Archive for September 19th, 2013

September 19, 2013


spooning by ron mueck

Spooning is a sexual position and a cuddling technique. The name derives from the way that two spoons may be positioned side by side, with bowls aligned. In the sexual spoons position, the penetrative partner lies on one side, with knees bent. The receptive partner also lies on the same side, with back pressed against the penetrative partner’s front. Both partners’ upper bodies may be pressed together or separated with just the pelvises connecting, and their legs can also rest on top of each other. The receptive partner may have to lift the upper knee to allow for easier penetration.

This rear-entry position allows for a great deal of physical intimacy, as there is full-body contact which allows for cuddling. However, there is little visual stimulation for either partner, as they are not facing one another and cannot see each other’s bodies fully. Variations on this position include the partners lying on their sides face-to-face or in the ‘scissors’ position. The spoons position may be preferable for couples who have just woken up or are very tired. It may be used if the woman is pregnant, even during the last trimester, because it does not put any pressure on the abdomen.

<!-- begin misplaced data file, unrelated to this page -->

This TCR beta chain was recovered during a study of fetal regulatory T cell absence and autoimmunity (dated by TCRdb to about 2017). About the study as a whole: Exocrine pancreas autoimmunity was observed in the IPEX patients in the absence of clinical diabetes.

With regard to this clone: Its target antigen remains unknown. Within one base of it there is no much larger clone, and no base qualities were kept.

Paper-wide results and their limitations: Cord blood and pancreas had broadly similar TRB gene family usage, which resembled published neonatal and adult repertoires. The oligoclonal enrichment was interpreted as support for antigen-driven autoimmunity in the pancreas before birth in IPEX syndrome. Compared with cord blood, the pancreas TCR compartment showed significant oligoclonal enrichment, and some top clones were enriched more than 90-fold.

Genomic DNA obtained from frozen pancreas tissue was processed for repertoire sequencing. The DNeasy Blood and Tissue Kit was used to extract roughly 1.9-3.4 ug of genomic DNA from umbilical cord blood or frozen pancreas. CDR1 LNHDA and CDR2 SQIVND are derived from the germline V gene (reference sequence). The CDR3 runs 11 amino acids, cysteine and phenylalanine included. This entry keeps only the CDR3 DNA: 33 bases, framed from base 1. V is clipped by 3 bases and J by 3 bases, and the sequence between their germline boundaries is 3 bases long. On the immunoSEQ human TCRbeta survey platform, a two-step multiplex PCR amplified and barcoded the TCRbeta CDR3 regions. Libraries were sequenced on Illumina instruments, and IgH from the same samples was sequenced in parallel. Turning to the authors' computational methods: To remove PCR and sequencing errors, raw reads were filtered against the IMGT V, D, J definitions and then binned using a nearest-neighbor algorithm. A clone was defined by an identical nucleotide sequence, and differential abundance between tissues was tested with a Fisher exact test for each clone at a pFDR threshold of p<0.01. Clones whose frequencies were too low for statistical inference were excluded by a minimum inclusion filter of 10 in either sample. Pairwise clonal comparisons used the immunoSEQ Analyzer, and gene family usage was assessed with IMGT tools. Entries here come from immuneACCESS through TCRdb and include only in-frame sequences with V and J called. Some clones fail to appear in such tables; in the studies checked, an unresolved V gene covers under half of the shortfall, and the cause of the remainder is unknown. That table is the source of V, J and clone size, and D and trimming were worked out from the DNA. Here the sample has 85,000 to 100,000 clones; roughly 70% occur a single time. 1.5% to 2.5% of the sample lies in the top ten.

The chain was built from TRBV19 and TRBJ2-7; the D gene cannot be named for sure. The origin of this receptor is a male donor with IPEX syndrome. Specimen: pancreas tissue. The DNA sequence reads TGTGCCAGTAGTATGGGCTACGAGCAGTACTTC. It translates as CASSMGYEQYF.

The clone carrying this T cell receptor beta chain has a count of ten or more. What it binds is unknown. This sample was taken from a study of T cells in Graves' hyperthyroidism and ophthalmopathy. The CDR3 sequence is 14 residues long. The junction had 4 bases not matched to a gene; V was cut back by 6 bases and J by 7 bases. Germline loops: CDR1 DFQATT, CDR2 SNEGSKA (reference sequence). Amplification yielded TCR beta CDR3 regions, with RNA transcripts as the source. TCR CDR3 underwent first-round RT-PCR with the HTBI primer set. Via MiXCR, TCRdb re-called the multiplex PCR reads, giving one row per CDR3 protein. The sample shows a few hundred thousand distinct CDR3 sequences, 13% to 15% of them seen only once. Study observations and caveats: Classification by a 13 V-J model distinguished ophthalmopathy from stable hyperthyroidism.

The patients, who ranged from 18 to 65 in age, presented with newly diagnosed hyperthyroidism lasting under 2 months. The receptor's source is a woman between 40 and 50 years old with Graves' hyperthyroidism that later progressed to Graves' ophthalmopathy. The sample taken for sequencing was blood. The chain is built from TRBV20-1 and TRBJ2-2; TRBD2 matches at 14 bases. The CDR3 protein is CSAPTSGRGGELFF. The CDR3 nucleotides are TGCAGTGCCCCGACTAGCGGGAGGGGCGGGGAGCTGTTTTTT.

September 19, 2013


Kleptothermy [klep-toh-thur-mee] is any form of thermoregulation by which an animal shares in the metabolic thermogenesis of another animal. It may or may not be reciprocal, and occurs in both endotherms and ectotherms. Its most common form is huddling. Some species of ectotherms including lizards and snakes increase their effective mass by clustering tightly together. It is also widespread among gregarious endotherms such as bats and birds (such as the mousebird and emperor penguin) where it allows the sharing of body heat (particularly among juveniles).

In at least one case this is not reciprocal, and might be accurately described as heat-stealing. Some male Canadian red sided garter snakes engage in female mimicry by producing fake pheromones after emerging from hibernation. This causes rival males to cover them in a mistaken attempt to mate, and so transfer heat to them. This allows those males that mimic females to become more quickly revitalized after hibernation (which depends upon raising their body temperature), giving them an advantage in their own attempts to mate.